Reproductive Medicine & IVF

What Patients Should Know About Social Egg Freezing

Social egg freezing is gaining popularity as a way to delay childbearing. But expectations don't always line up with reality. Here's how to help your patients.

Social egg freezing, or oocyte cryopreservation for non-medical reasons, is gaining popularity among younger women. However, there is some dispute as to whether fertility clinics should offer this service. Educating your patients about the risks and benefits of egg freezing can help them make the right choice for their bodies and lifestyles.

The Case for Social Egg Freezing

Women opt to freeze their eggs primarily to delay childbearing, and often consider this decision in their late 20s to mid-30s. Some research suggests that being without a partner is the primary reason women freeze their eggs, but it's not the only reason. Many women choose to have children later in life in order to pursue an advanced degree or a demanding career path.

Frozen Eggs and IVF

The success rate of egg freezing and ensuing in vitro fertilization (IVF) treatments is higher than it once was. The American Society for Reproductive Medicine no longer designates egg freezing as an experimental treatment, and research in the BC Medical Journal found that vitrification, a relatively newer egg freezing method, had an egg survival rate of 90.4 percent.

The live birth rate of frozen eggs is even comparable to that of fresh oocytes. The Royal College of Obstetrics and Gynaecologists urged caution over egg freezing, but found pregnancy rates of 27 percent using frozen eggs for women aged 35 to 37, compared to the average IVF success rate of 23 percent.

Limitations for Patients

Social egg freezing is a big undertaking both physically and financially. It is critical that your patients understand the risks as well as the benefits. The BC Medical Journal reports that many women overestimate their chances of pregnancy at any age; your patients may need to be told that no number of eggs will guarantee a pregnancy.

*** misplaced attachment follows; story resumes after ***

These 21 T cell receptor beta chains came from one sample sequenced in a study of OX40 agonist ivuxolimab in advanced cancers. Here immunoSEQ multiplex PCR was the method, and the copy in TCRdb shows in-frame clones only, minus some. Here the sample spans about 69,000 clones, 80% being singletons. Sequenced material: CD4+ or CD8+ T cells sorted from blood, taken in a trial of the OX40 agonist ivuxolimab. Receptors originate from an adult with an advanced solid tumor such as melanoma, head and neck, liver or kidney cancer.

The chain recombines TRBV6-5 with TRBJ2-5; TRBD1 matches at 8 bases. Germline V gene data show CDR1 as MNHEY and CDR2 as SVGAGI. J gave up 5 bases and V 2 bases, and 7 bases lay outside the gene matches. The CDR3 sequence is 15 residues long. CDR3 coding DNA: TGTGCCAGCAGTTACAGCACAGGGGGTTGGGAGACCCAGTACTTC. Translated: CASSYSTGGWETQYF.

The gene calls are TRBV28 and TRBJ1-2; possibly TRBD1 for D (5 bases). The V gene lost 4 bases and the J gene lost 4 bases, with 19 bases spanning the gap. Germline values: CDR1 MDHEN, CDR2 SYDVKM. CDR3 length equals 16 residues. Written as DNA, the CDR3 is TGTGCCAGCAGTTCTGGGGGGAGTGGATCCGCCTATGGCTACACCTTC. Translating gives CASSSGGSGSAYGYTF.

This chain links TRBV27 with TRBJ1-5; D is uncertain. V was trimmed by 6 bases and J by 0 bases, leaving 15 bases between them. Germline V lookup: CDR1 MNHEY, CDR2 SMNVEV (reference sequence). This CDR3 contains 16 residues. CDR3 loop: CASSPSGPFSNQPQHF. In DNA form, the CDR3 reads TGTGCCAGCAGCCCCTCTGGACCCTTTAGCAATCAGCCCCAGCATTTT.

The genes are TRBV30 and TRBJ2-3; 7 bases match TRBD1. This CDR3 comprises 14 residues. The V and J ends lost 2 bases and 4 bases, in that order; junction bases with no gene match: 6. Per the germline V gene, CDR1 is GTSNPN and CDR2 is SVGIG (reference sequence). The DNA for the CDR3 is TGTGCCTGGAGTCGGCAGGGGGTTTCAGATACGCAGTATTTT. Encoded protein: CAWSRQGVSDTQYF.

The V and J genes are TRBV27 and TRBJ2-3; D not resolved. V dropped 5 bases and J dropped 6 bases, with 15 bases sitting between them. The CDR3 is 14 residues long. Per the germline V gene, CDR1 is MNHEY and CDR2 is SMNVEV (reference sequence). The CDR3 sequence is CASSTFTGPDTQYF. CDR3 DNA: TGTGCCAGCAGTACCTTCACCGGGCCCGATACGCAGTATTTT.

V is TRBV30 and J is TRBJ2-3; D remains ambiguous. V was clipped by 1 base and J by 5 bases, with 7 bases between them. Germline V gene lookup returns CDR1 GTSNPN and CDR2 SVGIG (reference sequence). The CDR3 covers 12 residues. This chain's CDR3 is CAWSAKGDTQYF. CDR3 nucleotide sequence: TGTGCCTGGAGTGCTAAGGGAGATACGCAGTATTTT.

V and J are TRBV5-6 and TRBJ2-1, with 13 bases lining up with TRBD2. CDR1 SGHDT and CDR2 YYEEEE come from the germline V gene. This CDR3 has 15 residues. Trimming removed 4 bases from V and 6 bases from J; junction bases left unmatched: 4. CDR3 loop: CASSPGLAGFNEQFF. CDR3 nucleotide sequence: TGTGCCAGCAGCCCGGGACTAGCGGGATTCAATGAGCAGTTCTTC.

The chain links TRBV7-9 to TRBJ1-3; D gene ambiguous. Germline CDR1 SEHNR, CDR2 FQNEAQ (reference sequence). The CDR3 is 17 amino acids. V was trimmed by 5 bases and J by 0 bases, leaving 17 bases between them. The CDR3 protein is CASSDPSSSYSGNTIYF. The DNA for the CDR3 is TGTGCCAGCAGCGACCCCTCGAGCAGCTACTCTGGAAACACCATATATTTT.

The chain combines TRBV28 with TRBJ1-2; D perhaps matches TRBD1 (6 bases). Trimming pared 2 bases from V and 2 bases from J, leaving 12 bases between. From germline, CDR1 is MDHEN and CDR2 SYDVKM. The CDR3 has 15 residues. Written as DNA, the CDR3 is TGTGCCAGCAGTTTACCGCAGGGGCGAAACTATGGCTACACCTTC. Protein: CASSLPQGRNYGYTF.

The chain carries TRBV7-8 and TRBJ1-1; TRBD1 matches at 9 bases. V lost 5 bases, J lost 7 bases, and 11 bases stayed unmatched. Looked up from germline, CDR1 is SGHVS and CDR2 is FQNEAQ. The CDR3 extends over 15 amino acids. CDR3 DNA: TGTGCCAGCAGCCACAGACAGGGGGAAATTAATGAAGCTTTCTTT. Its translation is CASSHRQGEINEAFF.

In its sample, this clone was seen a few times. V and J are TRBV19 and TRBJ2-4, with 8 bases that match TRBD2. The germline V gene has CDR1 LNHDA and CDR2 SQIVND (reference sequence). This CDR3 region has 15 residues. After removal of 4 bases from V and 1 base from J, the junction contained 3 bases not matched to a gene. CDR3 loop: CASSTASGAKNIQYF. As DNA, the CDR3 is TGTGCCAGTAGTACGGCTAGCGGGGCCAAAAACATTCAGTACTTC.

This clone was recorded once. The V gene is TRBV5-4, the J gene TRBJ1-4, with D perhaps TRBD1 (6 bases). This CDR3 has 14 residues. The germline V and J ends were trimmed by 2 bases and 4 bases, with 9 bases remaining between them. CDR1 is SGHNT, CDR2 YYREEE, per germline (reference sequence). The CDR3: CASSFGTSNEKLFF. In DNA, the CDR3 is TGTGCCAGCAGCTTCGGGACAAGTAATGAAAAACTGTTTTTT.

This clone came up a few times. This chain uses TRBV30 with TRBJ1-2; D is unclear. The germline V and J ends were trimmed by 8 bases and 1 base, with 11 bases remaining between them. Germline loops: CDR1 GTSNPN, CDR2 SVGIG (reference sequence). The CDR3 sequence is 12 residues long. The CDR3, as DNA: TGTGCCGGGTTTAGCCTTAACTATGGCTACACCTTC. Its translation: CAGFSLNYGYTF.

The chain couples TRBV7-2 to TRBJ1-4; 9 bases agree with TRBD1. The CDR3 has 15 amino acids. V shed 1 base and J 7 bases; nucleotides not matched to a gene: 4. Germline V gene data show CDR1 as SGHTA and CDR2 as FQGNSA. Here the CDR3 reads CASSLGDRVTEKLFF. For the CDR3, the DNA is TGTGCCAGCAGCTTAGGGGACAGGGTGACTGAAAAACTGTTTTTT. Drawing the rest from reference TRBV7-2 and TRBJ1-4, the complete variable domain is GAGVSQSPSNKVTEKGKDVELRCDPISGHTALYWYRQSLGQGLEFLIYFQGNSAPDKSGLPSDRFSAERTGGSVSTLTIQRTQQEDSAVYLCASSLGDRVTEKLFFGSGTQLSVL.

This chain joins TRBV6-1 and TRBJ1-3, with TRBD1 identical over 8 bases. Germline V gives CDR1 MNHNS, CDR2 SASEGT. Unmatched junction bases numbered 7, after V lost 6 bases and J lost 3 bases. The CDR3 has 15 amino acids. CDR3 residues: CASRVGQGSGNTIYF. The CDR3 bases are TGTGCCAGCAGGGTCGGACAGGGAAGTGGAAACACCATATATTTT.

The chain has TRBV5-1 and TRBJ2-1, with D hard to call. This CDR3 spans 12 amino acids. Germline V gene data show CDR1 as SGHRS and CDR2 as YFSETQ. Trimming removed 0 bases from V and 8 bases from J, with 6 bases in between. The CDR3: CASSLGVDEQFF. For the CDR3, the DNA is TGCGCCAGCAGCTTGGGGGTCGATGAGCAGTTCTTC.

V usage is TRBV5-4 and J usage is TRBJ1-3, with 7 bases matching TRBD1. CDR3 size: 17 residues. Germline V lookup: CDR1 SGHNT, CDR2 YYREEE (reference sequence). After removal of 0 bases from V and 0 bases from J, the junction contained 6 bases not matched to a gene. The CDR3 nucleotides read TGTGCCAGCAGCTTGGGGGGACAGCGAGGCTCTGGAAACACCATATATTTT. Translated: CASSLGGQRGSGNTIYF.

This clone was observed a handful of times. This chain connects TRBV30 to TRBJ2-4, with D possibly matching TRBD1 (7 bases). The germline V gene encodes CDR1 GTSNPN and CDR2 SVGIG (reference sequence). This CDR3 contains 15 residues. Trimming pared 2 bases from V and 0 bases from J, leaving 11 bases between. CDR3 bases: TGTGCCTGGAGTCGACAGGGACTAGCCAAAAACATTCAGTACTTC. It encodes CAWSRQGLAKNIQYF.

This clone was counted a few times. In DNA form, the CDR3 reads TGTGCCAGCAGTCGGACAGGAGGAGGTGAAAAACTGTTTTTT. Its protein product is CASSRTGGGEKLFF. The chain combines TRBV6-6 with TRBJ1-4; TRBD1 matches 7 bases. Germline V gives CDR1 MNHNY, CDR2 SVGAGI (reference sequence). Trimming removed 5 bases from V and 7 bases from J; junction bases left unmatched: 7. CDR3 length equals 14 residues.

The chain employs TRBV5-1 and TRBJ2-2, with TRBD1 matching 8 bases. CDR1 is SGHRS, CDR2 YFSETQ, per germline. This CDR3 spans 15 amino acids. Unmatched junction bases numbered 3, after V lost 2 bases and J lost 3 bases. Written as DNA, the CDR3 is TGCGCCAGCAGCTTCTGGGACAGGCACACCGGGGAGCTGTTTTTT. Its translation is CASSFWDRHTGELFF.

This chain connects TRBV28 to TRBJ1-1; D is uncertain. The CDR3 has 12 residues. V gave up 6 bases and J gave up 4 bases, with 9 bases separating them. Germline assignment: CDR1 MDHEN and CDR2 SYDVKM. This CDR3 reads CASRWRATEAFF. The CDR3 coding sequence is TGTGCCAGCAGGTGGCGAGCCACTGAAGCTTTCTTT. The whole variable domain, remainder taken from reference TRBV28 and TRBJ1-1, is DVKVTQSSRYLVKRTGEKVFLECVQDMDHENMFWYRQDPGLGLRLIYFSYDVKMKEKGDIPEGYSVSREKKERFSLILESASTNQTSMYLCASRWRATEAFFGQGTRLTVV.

If a patient asks you about social egg freezing, be sure to talk about:

  • Age at egg retrieval. The earlier a person undergoes egg retrieval, the fewer eggs they may need and the better their chances of success. Women younger than 36 who banked eight to 10 eggs had the highest live birth rates, according to the BC Medical Journal.
  • Cycles needed. An initial ultrasound evaluation will reveal how many eggs remain and how many can be retrieved. Emphasize to your patients that more than one cycle may be needed to retrieve enough eggs.
  • Length of storage. Some clinics may have a time limit or annual fee for egg storage.
  • Risks of pregnancy at a later age. Your patients need to understand the inherent risks of being pregnant at a later age, including miscarriages and chromosomal abnormalities.

Understanding the Social Egg Freezing Process

Rather than go to a fertility clinic or hospital, some prospective parents seek out a less clinical environment. Social egg freezing clinics with a spa-like atmosphere are popping up in some regions. No matter the environment, the physical demands of the process, including oocyte assessment and courses of ovary-stimulating hormones, are often the same.

A gynecology practice will be more adept than an egg freezing spa at using transvaginal ultrasound to obtain an initial antral follicle count (AFC). 3D ultrasound tools like SonoAVC™ antral and SonoAVC™ follicle automatically calculate the AFC and number and volume of stimulated follicles, respectively. This level of clarity allows you to effectively monitor stimulation and pinpoint the optimal time for oocyte retrieval.

Follicles can be counted and measured accurately with SonoAVC™(Sonography based Automated Volume Count) follicle.

"We need to have precise measurements so we can interrupt stimulation at the right time," says Dr. Angela Palumbo of the Centro de Fecundación In Vitro Angela Palumbo (FIVAP) in Tenerife, Spain. "More important than the number of follicles is the size. If a follicle is smaller than what you measured, you cannot use the egg to be fertilized. On the other hand, if it becomes too big, the egg might not be suitable for fertilization." For this reason, the care team at FIVAP uses SonoAVCfollicle rather than taking a manual count.

"It's a better way" that enhances the patient experience and improves a patient's chances of a healthy pregnancy. "We get more good follicles with mature eggs—which is what we want. That improves the IVF result."

Social egg freezing may be appropriate for some of your patients. Educating them to make a well-informed decision and start the process at an appropriate time will set them up for the best chances of success.